The Semiconductor Industry Association is warning of harder times ahead for chipmakers, as the massive growth experienced in 2010 slackens off over the next two years.
In projections released this week, SIA predicted that global semiconductor sales would hit $300.5 billion by the end of the year, or around £185.4 billion - an impressive growth rate of 32.8 per cent compared to the previous year.
Before chip makers get too excited, however, it went on to warn that next year's figures will look a little weaker, with a projected growth in 2011 of just six per cent - better than a loss, but still significantly less than many in the industry were hoping.
2012 doesn't look like improving the industry's fortunes, either, with SIA's projections predicting a minuscule 3.4 per cent growth for the year, totalling predicted sales of $329.7 billion, or £203.4 billion, world wide.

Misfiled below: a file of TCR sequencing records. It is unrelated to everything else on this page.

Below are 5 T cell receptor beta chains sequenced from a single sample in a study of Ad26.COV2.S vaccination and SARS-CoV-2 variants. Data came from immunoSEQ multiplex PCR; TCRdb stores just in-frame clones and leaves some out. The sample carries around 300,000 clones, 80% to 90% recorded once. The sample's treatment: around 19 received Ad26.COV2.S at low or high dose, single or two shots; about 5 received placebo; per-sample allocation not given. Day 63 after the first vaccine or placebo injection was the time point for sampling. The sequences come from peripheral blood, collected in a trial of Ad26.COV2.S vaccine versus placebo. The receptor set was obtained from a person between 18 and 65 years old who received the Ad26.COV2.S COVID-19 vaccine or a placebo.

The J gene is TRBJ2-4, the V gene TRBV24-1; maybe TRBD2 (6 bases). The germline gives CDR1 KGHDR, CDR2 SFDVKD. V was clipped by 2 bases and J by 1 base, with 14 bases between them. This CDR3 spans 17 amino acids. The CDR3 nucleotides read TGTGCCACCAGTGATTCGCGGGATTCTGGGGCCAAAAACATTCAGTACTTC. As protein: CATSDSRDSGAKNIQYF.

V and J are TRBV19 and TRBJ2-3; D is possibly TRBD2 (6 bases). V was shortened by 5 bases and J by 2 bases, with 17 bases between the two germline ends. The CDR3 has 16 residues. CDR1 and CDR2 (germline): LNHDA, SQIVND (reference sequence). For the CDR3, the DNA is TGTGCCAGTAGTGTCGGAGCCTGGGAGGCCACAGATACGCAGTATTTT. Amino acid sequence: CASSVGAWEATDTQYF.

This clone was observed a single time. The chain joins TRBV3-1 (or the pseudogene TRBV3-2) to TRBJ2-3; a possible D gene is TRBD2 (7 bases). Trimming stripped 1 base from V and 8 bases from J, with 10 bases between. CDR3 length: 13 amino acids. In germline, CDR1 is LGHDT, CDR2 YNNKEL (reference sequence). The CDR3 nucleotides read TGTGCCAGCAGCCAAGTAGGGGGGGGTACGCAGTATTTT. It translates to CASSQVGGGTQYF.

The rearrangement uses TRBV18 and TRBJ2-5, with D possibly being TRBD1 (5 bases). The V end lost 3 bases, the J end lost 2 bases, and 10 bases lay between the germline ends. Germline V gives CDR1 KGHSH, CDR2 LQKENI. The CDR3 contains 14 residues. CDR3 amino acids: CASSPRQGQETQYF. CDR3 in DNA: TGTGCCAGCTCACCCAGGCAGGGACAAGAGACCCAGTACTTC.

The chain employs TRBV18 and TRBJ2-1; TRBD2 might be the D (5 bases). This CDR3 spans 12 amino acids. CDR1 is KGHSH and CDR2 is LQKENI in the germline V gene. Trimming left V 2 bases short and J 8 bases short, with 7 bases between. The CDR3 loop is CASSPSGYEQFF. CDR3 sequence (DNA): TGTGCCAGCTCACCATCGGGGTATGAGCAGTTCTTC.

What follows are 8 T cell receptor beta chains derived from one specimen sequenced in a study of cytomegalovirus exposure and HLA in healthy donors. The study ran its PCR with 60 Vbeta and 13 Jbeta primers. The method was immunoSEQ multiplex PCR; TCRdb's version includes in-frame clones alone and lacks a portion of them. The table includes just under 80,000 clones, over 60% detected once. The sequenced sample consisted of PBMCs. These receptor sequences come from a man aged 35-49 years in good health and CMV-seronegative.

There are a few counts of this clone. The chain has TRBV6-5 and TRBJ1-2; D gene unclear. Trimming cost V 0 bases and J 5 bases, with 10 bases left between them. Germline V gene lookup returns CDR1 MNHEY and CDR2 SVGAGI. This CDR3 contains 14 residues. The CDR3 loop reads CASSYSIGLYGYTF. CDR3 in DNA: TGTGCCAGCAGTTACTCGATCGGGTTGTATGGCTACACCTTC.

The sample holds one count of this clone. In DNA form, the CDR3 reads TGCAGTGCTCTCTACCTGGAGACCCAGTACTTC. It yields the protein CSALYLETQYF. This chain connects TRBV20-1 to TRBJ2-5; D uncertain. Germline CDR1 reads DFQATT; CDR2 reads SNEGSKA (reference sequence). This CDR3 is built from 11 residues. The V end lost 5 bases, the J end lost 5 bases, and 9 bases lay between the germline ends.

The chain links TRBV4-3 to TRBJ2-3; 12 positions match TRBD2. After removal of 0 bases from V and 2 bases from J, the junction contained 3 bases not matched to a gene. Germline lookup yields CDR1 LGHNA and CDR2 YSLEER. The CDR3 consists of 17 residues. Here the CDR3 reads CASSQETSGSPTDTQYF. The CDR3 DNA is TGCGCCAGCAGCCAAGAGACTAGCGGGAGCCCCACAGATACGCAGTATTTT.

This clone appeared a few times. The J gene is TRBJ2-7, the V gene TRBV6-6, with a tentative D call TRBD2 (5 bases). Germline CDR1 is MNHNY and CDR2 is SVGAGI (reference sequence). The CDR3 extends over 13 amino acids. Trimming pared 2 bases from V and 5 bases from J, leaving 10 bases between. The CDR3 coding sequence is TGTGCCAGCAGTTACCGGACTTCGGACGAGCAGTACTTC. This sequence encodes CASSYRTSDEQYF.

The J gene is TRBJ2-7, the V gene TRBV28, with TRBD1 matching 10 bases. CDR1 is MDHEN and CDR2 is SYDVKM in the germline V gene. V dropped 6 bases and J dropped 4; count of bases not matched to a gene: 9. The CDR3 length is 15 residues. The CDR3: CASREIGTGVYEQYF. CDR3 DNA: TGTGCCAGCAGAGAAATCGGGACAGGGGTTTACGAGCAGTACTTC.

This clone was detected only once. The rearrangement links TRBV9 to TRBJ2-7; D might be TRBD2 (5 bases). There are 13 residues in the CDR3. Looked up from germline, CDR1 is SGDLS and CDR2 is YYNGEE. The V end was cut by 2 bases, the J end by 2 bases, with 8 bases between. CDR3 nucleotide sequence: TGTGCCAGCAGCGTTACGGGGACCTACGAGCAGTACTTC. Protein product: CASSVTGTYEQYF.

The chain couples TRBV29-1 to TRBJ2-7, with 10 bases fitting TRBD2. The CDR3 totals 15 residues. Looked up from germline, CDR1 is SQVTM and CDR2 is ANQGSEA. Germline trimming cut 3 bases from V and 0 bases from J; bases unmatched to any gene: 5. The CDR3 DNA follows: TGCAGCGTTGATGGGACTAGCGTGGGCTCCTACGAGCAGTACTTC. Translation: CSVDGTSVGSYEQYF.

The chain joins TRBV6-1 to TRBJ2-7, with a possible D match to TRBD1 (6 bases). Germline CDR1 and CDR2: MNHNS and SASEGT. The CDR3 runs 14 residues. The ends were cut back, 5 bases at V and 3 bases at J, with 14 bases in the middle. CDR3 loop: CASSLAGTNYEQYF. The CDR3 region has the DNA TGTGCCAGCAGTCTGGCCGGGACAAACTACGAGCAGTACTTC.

Brian Toohey, SIA's president, explained: "We experienced record sales this year due to strong global demand across a broad range of end markets," but warned the industry to, "expect more moderate growth through 2012 as the economy recovers and consumer confidence restores."
The projections are far from bad news for the industry, representing a predicted 13.4 per cent compound annual growth rate throughout the three-year period between 2010 and 2012, but will come as a disappointment to those who thought that the good times of 2010 could continue for ever.